rules for commodities
From years of analyzing oil, gas and metals mining–as well as watching agricultural commodities and high-rise real estate out of the corner of my eye–I’ve come to believe in two hard and fast rules:
–when prices begin to fall, they continue to do so until a significant amount of productive capacity becomes uneconomic and is shut down. That’s when the selling price of output won’t cover the cash cost of production. Even then, management often doesn’t reach for the shutoff valve immediately. It may hope that some external force, like a big competitor shutting down, will intervene (a miracle, in other words) to improve the situation. Nevertheless, what makes a commodity a commodity is that the selling price is determined by the cost of production.
–it’s the nature of commodities to go through boom and bust cycles, with periods of shortage/rising prices followed by over-investment that generates overcapacity/falling prices. The length of the cycle is a function of the cost of economically viable new capacity. If that means the the price of new seed that sprouts into salable goods in less than a year, the cycle will be short. If it’s $5 billion to develop a gigantic deep-water offshore hydrocarbon deposit that will last for 30 years, the cycle will be long.
boom and bust spending behavior
During a period of rising prices, cost control typically goes out the window for commodity producers. Their total focus is on adding capacity to satisfy what appears at that moment to be insatiable demand. Maybe this isn’t as short-sighted as it appears (a topic for another day). But if oil is selling for, say $100 a barrel, it’s more important to pay double or triple the normal rate for drilling rigs or mud or new workers–even if that raises your out-of-pocket costs from $40 to, say, $60 a barrel lifted out of the ground. Every barrel you don’t lift is an opportunity loss of at least $40.
When prices begin to fall, however, industry behavior toward costs shifts radically. In the case of oil and gas, some of this is involuntary. Declining profits can trigger loan covenants that require a firm to cease spending on new exploration and devote most or all cash flow to repaying debt instead.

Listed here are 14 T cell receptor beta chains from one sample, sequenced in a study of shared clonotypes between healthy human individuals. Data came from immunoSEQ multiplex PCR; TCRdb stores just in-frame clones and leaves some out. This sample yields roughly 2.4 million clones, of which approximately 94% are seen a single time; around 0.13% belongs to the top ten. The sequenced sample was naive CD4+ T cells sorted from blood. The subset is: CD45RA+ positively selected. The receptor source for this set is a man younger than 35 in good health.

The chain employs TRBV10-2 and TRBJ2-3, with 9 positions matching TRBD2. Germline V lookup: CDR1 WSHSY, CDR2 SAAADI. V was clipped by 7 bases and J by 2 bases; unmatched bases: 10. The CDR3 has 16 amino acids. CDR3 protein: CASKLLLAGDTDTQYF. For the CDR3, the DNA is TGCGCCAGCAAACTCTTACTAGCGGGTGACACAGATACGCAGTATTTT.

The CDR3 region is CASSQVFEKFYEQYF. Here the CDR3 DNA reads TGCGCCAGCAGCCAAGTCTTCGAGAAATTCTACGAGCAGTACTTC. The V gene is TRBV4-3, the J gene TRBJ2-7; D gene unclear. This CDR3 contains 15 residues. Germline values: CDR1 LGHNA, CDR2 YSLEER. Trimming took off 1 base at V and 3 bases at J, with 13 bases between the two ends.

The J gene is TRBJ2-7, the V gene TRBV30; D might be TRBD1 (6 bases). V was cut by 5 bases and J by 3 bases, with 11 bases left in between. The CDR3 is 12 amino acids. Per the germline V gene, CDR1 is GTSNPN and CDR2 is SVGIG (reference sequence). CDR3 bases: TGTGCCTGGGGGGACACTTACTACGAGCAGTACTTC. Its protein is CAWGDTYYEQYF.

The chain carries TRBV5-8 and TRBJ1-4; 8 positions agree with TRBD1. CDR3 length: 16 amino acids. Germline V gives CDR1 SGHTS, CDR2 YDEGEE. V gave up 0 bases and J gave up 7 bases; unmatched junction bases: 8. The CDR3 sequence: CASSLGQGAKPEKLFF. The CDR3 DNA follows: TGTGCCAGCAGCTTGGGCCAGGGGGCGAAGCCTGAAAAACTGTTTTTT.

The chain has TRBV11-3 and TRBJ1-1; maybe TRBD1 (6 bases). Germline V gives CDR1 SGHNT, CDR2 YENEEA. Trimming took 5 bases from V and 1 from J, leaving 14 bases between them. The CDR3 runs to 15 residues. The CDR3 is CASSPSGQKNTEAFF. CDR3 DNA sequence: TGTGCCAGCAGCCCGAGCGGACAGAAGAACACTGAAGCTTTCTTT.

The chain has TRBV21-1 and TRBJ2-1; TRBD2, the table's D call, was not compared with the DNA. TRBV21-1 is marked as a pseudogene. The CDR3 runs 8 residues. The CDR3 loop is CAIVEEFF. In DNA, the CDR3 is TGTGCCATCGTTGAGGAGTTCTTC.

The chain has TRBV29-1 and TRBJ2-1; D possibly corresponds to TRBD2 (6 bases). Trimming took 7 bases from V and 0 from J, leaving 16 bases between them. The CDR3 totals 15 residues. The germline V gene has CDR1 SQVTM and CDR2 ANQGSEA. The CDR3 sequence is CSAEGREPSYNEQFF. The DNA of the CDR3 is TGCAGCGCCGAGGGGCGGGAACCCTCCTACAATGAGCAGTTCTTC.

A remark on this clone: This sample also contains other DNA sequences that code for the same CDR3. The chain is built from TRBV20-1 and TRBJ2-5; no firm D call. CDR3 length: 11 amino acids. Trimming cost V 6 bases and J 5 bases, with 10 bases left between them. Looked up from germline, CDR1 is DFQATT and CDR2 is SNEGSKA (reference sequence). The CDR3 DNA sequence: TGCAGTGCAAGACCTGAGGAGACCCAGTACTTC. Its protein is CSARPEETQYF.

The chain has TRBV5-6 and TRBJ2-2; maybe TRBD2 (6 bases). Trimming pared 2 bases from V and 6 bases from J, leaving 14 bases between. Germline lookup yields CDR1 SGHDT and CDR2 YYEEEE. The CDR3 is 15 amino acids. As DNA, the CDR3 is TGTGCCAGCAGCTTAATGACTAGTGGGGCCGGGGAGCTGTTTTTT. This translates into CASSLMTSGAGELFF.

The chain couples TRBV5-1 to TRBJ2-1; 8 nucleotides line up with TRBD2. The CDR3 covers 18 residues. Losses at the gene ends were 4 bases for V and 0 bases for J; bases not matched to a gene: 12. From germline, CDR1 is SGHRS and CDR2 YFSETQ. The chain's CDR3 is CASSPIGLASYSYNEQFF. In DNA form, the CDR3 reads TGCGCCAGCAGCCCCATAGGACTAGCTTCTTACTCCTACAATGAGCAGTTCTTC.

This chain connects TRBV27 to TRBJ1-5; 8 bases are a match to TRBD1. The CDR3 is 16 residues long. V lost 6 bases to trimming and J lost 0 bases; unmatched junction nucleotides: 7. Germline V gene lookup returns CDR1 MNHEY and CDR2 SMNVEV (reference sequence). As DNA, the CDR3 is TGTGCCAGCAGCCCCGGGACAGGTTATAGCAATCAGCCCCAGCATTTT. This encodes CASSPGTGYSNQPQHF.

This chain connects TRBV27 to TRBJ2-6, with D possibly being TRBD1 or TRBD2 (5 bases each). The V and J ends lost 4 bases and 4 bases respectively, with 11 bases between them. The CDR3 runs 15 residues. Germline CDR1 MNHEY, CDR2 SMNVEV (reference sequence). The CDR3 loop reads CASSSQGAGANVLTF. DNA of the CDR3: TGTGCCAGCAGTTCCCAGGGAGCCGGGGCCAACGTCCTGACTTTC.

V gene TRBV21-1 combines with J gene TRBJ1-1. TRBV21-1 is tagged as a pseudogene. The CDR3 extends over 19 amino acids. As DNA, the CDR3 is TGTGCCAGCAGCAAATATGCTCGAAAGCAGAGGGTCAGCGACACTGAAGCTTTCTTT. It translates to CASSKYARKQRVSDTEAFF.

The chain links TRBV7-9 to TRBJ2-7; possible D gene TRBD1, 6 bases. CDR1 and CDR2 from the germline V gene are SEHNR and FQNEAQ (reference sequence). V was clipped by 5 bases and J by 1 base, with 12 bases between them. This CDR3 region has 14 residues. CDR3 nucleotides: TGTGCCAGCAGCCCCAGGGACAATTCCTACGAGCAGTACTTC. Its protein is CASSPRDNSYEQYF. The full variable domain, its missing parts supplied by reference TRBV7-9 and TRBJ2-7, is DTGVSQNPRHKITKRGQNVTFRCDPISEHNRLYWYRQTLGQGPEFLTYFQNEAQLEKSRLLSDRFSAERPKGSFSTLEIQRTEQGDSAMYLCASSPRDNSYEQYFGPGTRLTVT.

In addition, though, at $50 a barrel, it makes sense for management to: haggle with oilfield services suppliers; do more ( or, for some firms initiate) planning of well locations, using readily available software, to optimize the flow of oil to the surface; optimize fracking techniques, again to maintain the highest flow; streamline the workforce if needed. From what I’ve read about the recent oil boom, during the period of ultra-high prices none of this was done. Hard as it may be to believe, getting better pricing for services and operating more efficiently have trimmed lifting expenses by at least a third–and cut them in half for some–for independent wildcatters in the US.
This experience is very similar to what happened in the long-distance fiber optic cable business worldwide during the turn of the century internet boom. As the stock market bubble burst and cheap capital to build more fiber optic networks dried up, companies found their engineers had built in incredibly high levels of redundancy into networks (meaning the cables could in practice carry way more traffic than management thought) and had also bought way to much of the highest-cost transmission equipment. At the same time, advances in wave division multiplexing meant that each optic fiber in the cable could carry not only one transmission but 4, or 8, or 64, or 256… The result was a swing from perceived shortage of capacity to a decade-long cable glut.
My bottom line for oil: $40 – $60 a barrel prices are here to stay. If they break out of that band, the much more likely direction is down.